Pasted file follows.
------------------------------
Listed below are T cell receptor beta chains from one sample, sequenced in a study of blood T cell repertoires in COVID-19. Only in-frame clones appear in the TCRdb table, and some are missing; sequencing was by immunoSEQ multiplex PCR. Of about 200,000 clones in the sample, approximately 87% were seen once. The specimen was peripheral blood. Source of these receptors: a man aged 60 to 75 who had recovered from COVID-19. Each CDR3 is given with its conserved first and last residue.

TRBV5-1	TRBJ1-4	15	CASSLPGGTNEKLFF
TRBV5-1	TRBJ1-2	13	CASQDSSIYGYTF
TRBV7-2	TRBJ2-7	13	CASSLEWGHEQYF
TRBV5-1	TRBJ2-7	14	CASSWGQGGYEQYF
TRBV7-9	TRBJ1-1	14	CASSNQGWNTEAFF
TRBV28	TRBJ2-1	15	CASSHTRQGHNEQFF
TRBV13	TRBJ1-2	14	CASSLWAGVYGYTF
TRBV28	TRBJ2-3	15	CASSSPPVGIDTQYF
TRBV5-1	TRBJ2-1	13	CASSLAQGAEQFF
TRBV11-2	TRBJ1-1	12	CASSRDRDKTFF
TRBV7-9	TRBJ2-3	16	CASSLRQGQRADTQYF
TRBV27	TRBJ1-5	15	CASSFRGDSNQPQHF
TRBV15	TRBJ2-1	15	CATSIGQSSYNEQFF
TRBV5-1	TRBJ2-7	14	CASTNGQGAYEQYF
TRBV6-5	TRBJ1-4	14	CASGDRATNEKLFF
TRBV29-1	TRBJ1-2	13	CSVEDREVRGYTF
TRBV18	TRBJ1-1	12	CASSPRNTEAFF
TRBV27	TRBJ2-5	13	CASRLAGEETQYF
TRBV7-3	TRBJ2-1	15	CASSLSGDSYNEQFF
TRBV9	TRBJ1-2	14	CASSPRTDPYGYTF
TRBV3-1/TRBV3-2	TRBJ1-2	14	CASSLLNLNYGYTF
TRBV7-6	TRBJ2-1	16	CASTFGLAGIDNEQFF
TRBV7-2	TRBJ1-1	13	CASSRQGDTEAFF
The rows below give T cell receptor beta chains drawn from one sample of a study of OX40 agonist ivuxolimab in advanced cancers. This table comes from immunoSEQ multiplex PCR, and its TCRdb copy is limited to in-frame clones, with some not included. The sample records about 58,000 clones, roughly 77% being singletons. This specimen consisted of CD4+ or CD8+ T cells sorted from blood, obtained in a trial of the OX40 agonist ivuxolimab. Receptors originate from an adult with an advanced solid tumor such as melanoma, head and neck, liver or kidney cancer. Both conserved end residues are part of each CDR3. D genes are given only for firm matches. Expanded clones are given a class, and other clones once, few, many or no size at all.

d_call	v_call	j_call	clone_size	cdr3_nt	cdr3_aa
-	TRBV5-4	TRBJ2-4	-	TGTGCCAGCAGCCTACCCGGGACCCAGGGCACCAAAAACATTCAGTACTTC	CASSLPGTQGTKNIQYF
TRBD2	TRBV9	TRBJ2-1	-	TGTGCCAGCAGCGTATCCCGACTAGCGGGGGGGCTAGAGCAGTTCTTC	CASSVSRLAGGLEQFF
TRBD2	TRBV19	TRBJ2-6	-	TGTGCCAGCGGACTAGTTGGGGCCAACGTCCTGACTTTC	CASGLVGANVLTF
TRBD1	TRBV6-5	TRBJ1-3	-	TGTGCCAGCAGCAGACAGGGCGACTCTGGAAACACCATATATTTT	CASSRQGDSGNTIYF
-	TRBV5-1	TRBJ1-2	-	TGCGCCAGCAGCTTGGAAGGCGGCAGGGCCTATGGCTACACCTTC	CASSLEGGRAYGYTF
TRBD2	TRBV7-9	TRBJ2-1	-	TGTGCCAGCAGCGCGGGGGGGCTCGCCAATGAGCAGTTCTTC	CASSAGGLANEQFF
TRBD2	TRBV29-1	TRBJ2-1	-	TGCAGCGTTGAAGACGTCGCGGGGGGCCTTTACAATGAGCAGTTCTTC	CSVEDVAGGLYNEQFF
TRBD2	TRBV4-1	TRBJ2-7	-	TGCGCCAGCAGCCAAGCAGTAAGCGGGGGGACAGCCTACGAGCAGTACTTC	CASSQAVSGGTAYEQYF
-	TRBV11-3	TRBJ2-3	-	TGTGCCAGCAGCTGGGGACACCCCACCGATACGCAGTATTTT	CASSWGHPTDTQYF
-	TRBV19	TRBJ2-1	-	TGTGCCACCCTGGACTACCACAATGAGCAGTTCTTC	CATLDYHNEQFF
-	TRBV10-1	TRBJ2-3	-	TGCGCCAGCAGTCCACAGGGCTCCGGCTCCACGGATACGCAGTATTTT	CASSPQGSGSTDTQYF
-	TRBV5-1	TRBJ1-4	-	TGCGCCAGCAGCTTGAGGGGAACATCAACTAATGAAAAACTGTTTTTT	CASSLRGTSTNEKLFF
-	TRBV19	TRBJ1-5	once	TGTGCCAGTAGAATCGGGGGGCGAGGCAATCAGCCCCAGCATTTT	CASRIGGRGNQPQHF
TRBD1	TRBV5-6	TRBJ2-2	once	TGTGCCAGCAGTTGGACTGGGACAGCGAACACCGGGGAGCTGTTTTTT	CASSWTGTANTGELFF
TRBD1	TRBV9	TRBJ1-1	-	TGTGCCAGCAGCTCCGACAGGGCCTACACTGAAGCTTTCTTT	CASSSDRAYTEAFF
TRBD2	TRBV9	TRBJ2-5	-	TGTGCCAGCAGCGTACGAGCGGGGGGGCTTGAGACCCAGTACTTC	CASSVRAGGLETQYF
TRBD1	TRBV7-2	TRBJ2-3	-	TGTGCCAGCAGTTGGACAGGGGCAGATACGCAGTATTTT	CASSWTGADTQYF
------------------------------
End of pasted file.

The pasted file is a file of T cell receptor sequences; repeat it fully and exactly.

Listed below are T cell receptor beta chains from one sample, sequenced in a study of blood T cell repertoires in COVID-19. Only in-frame clones appear in the TCRdb table, and some are missing; sequencing was by immunoSEQ multiplex PCR. Of about 200,000 clones in the sample, approximately 87% were seen once. The specimen was peripheral blood. Source of these receptors: a man aged 60 to 75 who had recovered from COVID-19. Each CDR3 is given with its conserved first and last residue.

TRBV5-1	TRBJ1-4	15	CASSLPGGTNEKLFF
TRBV5-1	TRBJ1-2	13	CASQDSSIYGYTF
TRBV7-2	TRBJ2-7	13	CASSLEWGHEQYF
TRBV5-1	TRBJ2-7	14	CASSWGQGGYEQYF
TRBV7-9	TRBJ1-1	14	CASSNQGWNTEAFF
TRBV28	TRBJ2-1	15	CASSHTRQGHNEQFF
TRBV13	TRBJ1-2	14	CASSLWAGVYGYTF
TRBV28	TRBJ2-3	15	CASSSPPVGIDTQYF
TRBV5-1	TRBJ2-1	13	CASSLAQGAEQFF
TRBV11-2	TRBJ1-1	12	CASSRDRDKTFF
TRBV7-9	TRBJ2-3	16	CASSLRQGQRADTQYF
TRBV27	TRBJ1-5	15	CASSFRGDSNQPQHF
TRBV15	TRBJ2-1	15	CATSIGQSSYNEQFF
TRBV5-1	TRBJ2-7	14	CASTNGQGAYEQYF
TRBV6-5	TRBJ1-4	14	CASGDRATNEKLFF
TRBV29-1	TRBJ1-2	13	CSVEDREVRGYTF
TRBV18	TRBJ1-1	12	CASSPRNTEAFF
TRBV27	TRBJ2-5	13	CASRLAGEETQYF
TRBV7-3	TRBJ2-1	15	CASSLSGDSYNEQFF
TRBV9	TRBJ1-2	14	CASSPRTDPYGYTF
TRBV3-1/TRBV3-2	TRBJ1-2	14	CASSLLNLNYGYTF
TRBV7-6	TRBJ2-1	16	CASTFGLAGIDNEQFF
TRBV7-2	TRBJ1-1	13	CASSRQGDTEAFF
The rows below give T cell receptor beta chains drawn from one sample of a study of OX40 agonist ivuxolimab in advanced cancers. This table comes from immunoSEQ multiplex PCR, and its TCRdb copy is limited to in-frame clones, with some not included. The sample records about 58,000 clones, roughly 77% being singletons. This specimen consisted of CD4+ or CD8+ T cells sorted from blood, obtained in a trial of the OX40 agonist ivuxolimab. Receptors originate from an adult with an advanced solid tumor such as melanoma, head and neck, liver or kidney cancer. Both conserved end residues are part of each CDR3. D genes are given only for firm matches. Expanded clones are given a class, and other clones once, few, many or no size at all.

d_call	v_call	j_call	clone_size	cdr3_nt	cdr3_aa
-	TRBV5-4	TRBJ2-4	-	TGTGCCAGCAGCCTACCCGGGACCCAGGGCACCAAAAACATTCAGTACTTC	CASSLPGTQGTKNIQYF
TRBD2	TRBV9	TRBJ2-1	-	TGTGCCAGCAGCGTATCCCGACTAGCGGGGGGGCTAGAGCAGTTCTTC	CASSVSRLAGGLEQFF
TRBD2	TRBV19	TRBJ2-6	-	TGTGCCAGCGGACTAGTTGGGGCCAACGTCCTGACTTTC	CASGLVGANVLTF
TRBD1	TRBV6-5	TRBJ1-3	-	TGTGCCAGCAGCAGACAGGGCGACTCTGGAAACACCATATATTTT	CASSRQGDSGNTIYF
-	TRBV5-1	TRBJ1-2	-	TGCGCCAGCAGCTTGGAAGGCGGCAGGGCCTATGGCTACACCTTC	CASSLEGGRAYGYTF
TRBD2	TRBV7-9	TRBJ2-1	-	TGTGCCAGCAGCGCGGGGGGGCTCGCCAATGAGCAGTTCTTC	CASSAGGLANEQFF
TRBD2	TRBV29-1	TRBJ2-1	-	TGCAGCGTTGAAGACGTCGCGGGGGGCCTTTACAATGAGCAGTTCTTC	CSVEDVAGGLYNEQFF
TRBD2	TRBV4-1	TRBJ2-7	-	TGCGCCAGCAGCCAAGCAGTAAGCGGGGGGACAGCCTACGAGCAGTACTTC	CASSQAVSGGTAYEQYF
-	TRBV11-3	TRBJ2-3	-	TGTGCCAGCAGCTGGGGACACCCCACCGATACGCAGTATTTT	CASSWGHPTDTQYF
-	TRBV19	TRBJ2-1	-	TGTGCCACCCTGGACTACCACAATGAGCAGTTCTTC	CATLDYHNEQFF
-	TRBV10-1	TRBJ2-3	-	TGCGCCAGCAGTCCACAGGGCTCCGGCTCCACGGATACGCAGTATTTT	CASSPQGSGSTDTQYF
-	TRBV5-1	TRBJ1-4	-	TGCGCCAGCAGCTTGAGGGGAACATCAACTAATGAAAAACTGTTTTTT	CASSLRGTSTNEKLFF
-	TRBV19	TRBJ1-5	once	TGTGCCAGTAGAATCGGGGGGCGAGGCAATCAGCCCCAGCATTTT	CASRIGGRGNQPQHF
TRBD1	TRBV5-6	TRBJ2-2	once	TGTGCCAGCAGTTGGACTGGGACAGCGAACACCGGGGAGCTGTTTTTT	CASSWTGTANTGELFF
TRBD1	TRBV9	TRBJ1-1	-	TGTGCCAGCAGCTCCGACAGGGCCTACACTGAAGCTTTCTTT	CASSSDRAYTEAFF
TRBD2	TRBV9	TRBJ2-5	-	TGTGCCAGCAGCGTACGAGCGGGGGGGCTTGAGACCCAGTACTTC	CASSVRAGGLETQYF
TRBD1	TRBV7-2	TRBJ2-3	-	TGTGCCAGCAGTTGGACAGGGGCAGATACGCAGTATTTT	CASSWTGADTQYF